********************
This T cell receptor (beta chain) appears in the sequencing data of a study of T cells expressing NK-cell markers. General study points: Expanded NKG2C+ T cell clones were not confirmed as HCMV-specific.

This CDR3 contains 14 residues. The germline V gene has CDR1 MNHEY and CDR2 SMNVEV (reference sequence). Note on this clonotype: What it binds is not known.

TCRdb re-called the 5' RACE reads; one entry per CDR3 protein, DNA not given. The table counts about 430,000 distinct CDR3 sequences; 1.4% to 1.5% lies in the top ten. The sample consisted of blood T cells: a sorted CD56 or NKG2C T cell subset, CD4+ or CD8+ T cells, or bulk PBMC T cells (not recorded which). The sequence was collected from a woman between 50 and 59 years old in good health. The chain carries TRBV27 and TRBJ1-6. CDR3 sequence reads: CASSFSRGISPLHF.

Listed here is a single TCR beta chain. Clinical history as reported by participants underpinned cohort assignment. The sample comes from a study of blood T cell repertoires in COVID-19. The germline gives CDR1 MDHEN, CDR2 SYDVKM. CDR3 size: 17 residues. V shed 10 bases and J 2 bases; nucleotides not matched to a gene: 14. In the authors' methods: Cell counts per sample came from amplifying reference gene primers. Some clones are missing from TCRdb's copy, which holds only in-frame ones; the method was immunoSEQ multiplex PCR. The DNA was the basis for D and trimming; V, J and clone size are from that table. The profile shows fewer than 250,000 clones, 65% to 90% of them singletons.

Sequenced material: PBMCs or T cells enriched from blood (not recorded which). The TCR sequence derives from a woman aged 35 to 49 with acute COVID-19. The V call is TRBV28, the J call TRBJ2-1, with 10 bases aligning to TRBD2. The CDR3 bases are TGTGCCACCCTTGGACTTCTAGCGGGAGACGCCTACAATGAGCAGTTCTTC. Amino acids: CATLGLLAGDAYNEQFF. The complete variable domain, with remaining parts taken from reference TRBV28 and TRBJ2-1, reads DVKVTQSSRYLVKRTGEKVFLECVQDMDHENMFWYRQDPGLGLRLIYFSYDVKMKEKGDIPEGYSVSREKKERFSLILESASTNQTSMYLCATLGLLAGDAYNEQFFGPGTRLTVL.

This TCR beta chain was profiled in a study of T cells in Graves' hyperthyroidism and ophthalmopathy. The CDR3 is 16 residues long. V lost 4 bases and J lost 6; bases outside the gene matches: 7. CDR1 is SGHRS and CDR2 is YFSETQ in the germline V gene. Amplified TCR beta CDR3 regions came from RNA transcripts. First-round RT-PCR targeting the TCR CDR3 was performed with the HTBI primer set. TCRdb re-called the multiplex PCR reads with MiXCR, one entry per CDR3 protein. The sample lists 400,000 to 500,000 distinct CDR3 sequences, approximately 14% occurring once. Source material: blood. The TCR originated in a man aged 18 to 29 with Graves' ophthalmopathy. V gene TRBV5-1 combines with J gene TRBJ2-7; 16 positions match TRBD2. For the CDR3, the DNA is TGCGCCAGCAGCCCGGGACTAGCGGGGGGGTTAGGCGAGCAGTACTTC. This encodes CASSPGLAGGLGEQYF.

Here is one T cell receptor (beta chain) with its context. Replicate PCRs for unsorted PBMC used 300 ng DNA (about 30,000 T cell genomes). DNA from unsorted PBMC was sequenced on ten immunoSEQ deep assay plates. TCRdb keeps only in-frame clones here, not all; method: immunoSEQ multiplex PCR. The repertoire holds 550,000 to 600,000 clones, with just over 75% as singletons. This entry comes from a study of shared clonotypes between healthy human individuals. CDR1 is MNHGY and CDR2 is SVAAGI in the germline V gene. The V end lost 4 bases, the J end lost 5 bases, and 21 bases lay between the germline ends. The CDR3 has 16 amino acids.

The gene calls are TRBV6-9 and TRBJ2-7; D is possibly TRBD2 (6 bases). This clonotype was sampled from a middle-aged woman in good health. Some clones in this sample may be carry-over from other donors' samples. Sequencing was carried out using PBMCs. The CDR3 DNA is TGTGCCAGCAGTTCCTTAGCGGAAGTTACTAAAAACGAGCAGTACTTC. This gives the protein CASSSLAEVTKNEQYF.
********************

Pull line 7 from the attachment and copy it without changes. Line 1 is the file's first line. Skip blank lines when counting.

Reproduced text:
Here is one T cell receptor (beta chain) with its context. Replicate PCRs for unsorted PBMC used 300 ng DNA (about 30,000 T cell genomes). DNA from unsorted PBMC was sequenced on ten immunoSEQ deep assay plates. TCRdb keeps only in-frame clones here, not all; method: immunoSEQ multiplex PCR. The repertoire holds 550,000 to 600,000 clones, with just over 75% as singletons. This entry comes from a study of shared clonotypes between healthy human individuals. CDR1 is MNHGY and CDR2 is SVAAGI in the germline V gene. The V end lost 4 bases, the J end lost 5 bases, and 21 bases lay between the germline ends. The CDR3 has 16 amino acids.